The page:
Announcing the Release of the NativeScript OAuth Plugin

We’ve been hard at work getting the NativeScript OAuth 2 Plugin ready to work with Microsoft and Facebook accounts for a workflow that’s as…

Announcing the Release of the NativeScript OAuth Plugin poster

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We’ve been hard at work getting the NativeScript OAuth 2 Plugin ready to work with Microsoft and Facebook accounts for a workflow that’s as streamlined as possible. The goal was to remove confusion and with the version 1.0 release, we’ve done just that, as well as added Android support.

Versions used in this post

  • NativeScript: 2.2.1
  • nativescript-oauth plugin: 1.0.2

For a review of prerequisites as well as some conceptual overview take a look at the pre-release post here.

Why would I want this?

  1. Doesn’t use any third party libraries. All code is written NativeScriply. That is, everything is written in TypeScript/JavaScript without external libraries or CocoaPods
  2. Open source, of course. We’ve already taken community contribution, which is awesome
  3. All the inner workings of OAuth are abstracted away so you don’t need to worry about it
  4. Integrates seamlessly with the upcoming Microsoft Graph TypeScript SDK that we’ve diligently working on

What has changed in the latest release

  1. The API is simpler. You only need to import from the nativescript-oauth module and all functions and interfaces live at the top level in the module.
  2. There is no longer a need to update your references.d.ts file.
  3. Android support!
  4. Automatic token refresh

Instructions summary and video tutorial

Instructions on registering a Microsoft Live app or Office 365 app or Microsoft Graph app are here

If you want to watch a video tutorial on setting up the app with a Microsoft account, you can view it here, but keep an eye on the changes section above as some things featured in the video have changed, specifically items #1 and #2

Once you’ve created your NativeScript project and have your app registered with your OAuth provider, you can install the NativeScript OAuth plugin, which is just a NPM package that is easily installed using this command

tns plugin add nativescript-oauth

Wherever you need to use the nativescript-oauth module, you need to import it

import * as tnsOAuthModule from ‘nativescript-oauth’;

In your app.ts file (or app.js if you’re not using TypeScript), you will bootstrap your authentication provider data bits like this

Office365/Microsoft Graph

var o365InitOptions : tnsOAuthModule.TnsOAuthOptionsOffice365 = {
    clientId: ‘e392f6aa-da5c-434d-a42d-a0e0a27d3964’, //client id for application (GUID)
    scope: [‘Files.ReadWrite’, ‘offline_access’]

Or, if you’re using Facebook


var facebookInitOptions : tnsOAuthModule.TnsOAuthOptionsFacebook = {
    clientId: ‘1819818654921817’,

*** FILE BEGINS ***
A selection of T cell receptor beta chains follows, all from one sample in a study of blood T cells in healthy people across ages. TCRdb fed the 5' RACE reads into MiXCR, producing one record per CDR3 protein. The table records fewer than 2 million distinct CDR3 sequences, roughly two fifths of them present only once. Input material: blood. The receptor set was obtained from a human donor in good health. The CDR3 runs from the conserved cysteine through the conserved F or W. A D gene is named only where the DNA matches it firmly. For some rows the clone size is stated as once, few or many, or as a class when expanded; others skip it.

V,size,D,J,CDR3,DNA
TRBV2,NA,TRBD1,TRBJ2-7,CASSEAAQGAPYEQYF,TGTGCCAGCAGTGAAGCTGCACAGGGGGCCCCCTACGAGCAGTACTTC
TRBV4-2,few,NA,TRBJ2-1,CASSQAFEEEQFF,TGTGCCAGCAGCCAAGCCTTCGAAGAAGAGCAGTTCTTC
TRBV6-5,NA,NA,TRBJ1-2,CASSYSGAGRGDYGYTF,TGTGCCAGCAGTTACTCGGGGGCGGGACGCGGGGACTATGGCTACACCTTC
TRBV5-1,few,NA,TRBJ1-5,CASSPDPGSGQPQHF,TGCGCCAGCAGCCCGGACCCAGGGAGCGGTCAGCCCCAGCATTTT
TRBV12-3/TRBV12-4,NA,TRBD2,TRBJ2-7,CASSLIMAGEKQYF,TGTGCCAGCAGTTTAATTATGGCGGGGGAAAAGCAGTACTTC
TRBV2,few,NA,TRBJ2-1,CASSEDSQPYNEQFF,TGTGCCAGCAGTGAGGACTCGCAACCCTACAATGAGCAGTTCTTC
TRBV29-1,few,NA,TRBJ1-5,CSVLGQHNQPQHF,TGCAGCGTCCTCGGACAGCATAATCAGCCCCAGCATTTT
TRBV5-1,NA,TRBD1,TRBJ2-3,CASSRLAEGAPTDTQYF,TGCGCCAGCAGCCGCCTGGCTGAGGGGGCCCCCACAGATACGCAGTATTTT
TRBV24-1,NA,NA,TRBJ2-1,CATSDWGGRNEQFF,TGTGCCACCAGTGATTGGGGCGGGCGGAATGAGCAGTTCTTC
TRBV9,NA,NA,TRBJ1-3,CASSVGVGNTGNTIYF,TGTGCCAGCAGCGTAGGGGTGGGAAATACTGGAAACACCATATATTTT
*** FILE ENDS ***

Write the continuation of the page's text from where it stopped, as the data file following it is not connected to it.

clientSecret: ‘b7e58f212b51e4d639bed857171c992a’,
    scope: [‘email’]

Note: Make sure you do this before you execute application.start(…)

Notice that Microsoft only requires the ClientId and scope, but Facebook also require the ClientSecret. These are all values you should have access to when registering your app. ClientId is the identifier of your application and is some unique value. Microsoft uses UUIDs and Facebook uses long integers. Scope tells the provider what permissions your app has. I'm sure you've seen the screens that say something like "App so-and-so want to post to Facebook on your behalf"; well that's the permission level that you control with scope. Read the provider's documentation to get all the available scopes.

Once you have that done, you can call the login function whenever you need to authenticate your user. This will probably be on the login page.

       console.log(‘logged in’);

The login function returns a JavaScript Promise object so you can listen for successful login or failures.

You can get to the access token whenever you need to pass it to the API

var token = tnsOAuthModule.accessToken();

When you are calling the API of the service you are using, whether it is Office 365, Microsoft Graph, or Facebook, you will need to pass it the access token with every request so it knows who you are, so to speak.

We included a convenience function that will check for token expiration, attempt to get a fresh token from the provider, and reathenticate the user if necessary. This is the ensureValidToken function. You can use it before each of your calls to the API, like this

     .then((token: string) => {
       //OK to call the API
       //log error


Go on and take advantage of this helpful plugin for NativeScript, especially if you are going to be using Office 365 or the Microsoft Graph API, as those will have a separate TypeScript based SDK out that’s in development as this is being published. Contributions are also welcomed at the project’s GitHub home.

Alex lives in Washington, DC. He's a speaker, trainer, and a Telerik Developer Expert. He's been invloved in NativeScript projects since 2015 and has created courses for Pluralsight and LinkedIn.

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